Pain

by - December 13, 2013






It's so much darker when a light goes out than it would have been if it had never shone.”
― John Steinbeck,
The Winter of Our Discontent





      “The pain will go away eventually,” the doctor assured as he placed the latest X-Ray onto the blank white screen. Bill knew that the man was referring to his wife's painful brain tumor, but he couldn't help but feel like the comment was directed toward his own sadness over the whole ordeal. It had been several months since she was diagnosed, but the realization that she might actually die had never been allowed into his mind. That is, until the solid mass shoved deep inside his wife's head stared back at him from the brightly lit screen.
      Sara squeezed her husband's hand while looking up at the doctor. “I really hope you're right about that.” As the words left her lips, Bill smiled reassuringly. However, she could sense that his smile was about as objective as reality television. He had a hard time feeling optimistic with his wife looking the way she did. Her once beautiful porcelain skin had faded to a pale and blotchy canvas, and her lustrous brunette hair had given way to a dome of bare skin. Even the blue coloring of her eyes appeared to have dimmed to a dull gray. “Well, I don't know about you two, but I am ready for bed,” she gasped between breaths.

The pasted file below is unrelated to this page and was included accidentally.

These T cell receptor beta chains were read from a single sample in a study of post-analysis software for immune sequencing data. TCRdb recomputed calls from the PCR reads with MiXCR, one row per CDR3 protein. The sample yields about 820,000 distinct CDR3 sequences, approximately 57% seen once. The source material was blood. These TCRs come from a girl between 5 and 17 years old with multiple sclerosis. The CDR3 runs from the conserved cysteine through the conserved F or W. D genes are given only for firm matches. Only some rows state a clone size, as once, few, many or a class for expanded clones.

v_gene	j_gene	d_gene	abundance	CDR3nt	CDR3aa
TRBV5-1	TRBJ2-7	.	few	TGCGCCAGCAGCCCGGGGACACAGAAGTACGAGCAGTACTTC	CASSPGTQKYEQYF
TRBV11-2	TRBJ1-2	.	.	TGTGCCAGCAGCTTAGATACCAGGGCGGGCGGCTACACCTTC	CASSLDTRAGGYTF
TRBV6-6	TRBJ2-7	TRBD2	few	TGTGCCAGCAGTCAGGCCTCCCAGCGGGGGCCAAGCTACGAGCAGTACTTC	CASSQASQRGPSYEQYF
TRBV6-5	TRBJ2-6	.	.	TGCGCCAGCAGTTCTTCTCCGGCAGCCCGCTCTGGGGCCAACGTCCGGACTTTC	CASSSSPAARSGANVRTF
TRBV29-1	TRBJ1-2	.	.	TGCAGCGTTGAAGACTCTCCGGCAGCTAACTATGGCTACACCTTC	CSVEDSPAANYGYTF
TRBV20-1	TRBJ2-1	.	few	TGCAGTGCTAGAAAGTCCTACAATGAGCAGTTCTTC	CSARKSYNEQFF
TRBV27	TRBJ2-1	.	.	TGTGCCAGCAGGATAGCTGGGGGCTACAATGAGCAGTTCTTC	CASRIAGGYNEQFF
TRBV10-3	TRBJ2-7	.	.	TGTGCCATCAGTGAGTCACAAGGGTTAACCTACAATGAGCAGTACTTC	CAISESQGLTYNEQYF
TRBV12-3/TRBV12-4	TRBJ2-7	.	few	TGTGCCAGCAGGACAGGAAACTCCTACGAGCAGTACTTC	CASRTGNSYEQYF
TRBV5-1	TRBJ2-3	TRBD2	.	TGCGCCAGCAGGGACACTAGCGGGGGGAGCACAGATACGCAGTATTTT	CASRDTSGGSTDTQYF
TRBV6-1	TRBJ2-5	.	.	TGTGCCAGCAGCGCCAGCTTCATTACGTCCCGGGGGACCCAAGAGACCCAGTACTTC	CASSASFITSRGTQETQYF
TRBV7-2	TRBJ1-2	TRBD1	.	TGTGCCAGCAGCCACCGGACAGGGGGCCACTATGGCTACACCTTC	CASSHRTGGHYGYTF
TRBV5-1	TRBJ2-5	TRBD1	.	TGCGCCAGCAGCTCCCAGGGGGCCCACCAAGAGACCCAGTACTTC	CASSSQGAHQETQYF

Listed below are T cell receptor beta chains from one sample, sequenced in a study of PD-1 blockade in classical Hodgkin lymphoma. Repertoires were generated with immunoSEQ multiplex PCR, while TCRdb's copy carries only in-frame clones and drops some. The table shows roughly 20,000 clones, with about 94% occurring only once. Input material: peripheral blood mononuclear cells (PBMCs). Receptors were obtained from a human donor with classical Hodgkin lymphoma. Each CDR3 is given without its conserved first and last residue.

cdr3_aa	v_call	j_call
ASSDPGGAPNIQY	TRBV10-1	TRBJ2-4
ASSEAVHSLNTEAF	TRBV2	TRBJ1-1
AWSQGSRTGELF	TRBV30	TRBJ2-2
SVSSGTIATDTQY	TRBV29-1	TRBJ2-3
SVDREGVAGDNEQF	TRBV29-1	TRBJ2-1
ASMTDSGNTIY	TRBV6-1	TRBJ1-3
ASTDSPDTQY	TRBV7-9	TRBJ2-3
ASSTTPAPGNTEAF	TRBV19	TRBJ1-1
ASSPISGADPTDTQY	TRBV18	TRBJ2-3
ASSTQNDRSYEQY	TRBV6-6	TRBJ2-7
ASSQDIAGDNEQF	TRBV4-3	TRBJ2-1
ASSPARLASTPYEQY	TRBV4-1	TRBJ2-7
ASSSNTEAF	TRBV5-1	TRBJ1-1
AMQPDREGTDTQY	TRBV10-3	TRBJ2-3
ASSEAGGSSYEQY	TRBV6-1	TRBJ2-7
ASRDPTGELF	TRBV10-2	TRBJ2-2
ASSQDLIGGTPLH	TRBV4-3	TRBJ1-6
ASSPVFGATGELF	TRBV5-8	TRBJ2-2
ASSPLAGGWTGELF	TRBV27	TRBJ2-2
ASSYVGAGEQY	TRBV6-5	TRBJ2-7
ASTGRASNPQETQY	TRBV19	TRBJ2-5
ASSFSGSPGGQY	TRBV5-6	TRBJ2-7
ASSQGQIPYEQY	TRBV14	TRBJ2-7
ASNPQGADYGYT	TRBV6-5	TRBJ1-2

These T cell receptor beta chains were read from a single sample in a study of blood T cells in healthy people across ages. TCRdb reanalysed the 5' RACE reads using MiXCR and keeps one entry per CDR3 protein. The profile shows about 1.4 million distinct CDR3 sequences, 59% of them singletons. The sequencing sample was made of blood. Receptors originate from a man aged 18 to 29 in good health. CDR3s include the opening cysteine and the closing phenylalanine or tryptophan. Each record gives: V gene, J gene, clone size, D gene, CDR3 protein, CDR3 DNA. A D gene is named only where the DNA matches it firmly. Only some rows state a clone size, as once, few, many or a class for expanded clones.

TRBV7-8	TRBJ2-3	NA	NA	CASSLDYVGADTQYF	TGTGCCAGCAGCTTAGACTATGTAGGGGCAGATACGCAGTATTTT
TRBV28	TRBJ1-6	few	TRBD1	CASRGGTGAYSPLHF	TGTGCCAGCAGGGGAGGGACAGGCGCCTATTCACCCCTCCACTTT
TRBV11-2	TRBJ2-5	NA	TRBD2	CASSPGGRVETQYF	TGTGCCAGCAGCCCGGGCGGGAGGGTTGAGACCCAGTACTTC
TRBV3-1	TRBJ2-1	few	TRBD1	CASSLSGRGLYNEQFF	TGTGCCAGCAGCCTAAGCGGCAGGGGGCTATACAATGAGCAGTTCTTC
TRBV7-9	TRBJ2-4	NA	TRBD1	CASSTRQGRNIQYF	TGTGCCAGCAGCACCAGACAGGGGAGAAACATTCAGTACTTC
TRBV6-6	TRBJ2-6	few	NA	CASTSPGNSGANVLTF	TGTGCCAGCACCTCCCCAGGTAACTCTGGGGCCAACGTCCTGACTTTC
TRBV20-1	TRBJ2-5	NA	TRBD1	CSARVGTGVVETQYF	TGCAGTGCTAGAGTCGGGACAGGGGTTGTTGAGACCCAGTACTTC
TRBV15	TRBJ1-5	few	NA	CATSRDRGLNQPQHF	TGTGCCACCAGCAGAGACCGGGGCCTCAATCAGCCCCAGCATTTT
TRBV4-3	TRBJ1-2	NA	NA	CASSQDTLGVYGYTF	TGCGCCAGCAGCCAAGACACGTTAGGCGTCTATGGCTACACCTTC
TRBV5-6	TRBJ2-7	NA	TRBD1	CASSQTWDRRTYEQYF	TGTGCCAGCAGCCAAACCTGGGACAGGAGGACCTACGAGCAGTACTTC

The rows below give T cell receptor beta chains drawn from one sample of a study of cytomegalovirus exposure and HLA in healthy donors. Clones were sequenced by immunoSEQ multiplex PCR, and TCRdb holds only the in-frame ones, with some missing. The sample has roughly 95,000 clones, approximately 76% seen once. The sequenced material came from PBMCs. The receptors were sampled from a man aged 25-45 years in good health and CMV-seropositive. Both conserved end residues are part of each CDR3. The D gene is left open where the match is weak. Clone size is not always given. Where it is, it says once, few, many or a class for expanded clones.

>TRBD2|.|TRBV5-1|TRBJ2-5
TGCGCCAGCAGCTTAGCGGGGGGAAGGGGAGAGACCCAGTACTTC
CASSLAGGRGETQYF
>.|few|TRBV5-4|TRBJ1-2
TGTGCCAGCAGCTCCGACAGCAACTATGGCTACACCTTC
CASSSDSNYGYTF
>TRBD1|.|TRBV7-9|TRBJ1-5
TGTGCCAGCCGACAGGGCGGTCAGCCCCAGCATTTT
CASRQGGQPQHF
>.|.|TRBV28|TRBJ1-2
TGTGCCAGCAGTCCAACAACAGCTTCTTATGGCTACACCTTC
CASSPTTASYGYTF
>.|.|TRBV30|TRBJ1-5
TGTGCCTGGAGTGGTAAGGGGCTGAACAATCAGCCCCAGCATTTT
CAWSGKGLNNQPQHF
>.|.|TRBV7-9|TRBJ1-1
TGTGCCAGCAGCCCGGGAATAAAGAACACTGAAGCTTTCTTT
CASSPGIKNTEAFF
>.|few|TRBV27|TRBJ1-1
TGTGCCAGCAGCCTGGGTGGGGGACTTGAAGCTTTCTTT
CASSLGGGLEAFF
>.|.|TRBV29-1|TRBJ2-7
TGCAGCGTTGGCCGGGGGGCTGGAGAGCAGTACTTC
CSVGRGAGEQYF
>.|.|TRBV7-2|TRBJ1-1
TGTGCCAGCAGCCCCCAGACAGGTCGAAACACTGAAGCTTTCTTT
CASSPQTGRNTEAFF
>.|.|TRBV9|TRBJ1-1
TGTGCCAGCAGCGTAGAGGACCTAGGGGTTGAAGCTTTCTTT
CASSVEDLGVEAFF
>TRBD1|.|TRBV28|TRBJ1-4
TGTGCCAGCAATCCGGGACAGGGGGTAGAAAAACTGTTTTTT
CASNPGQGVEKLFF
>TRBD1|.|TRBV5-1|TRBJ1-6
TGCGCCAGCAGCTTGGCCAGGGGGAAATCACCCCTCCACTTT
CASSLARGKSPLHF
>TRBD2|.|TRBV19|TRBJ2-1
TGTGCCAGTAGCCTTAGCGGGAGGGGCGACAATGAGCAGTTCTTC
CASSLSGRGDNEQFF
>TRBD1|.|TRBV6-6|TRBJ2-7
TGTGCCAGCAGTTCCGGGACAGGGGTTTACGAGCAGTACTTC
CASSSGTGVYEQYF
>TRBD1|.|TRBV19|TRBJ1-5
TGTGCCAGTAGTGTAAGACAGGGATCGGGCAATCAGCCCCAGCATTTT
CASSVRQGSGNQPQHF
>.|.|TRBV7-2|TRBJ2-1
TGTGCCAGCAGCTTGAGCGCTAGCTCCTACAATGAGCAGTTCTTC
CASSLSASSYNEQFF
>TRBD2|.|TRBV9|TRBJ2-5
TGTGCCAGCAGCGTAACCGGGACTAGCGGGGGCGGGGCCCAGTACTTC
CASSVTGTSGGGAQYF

“Are you sure you don't want me to stay with you tonight, Dear?”
      “Oh, thanks, but I can't subject you to an early breakfast of hospital food,” she laughed. “Don't worry, I'm not going anywhere. I'll be right here what you get back.”
      “I know you will be.” Bill's strong and deep voice was starting to give way to a raspy and tearful cry. “I love you,” he whispered as he leaned in to kiss her smooth, bald head.
      “I love you too.”
      The doctor began to pull the crisp pale blue sheet around her bed, blocking her off from the outside world. As Bill looked at the shadow of his dying wife, a whole lifetime of memories came flooding into his mind. He thought back to the day he met Sara, and the instant connection that he had felt with her. Once opposed to blind dates, Bill had never expected to meet someone like her. Sara was beautiful, yet approachable. Her sense of humor was quick, and he felt as though the two of them could talk for hours. Every morning Bill woke up, he thanked the day for blessing him with the wonderful gift of love that could never be transcended.
      “Have a good night, Mr. Miller.” Bill smiled in reply toward the nurse behind the front counter. Same nurse, same automatic doors, same long walk out to his car. The routine of these daily visits was blurring together into one massive bout of autopilot. Not much longer, he thought as he sat down in his car. She'll get better. The sun was starting to set, and he caught himself staring at it until it could no longer be seen. Then he drove off in the direction of his sister's house, wishing instead that he could head in the direction of the past.



- Octo

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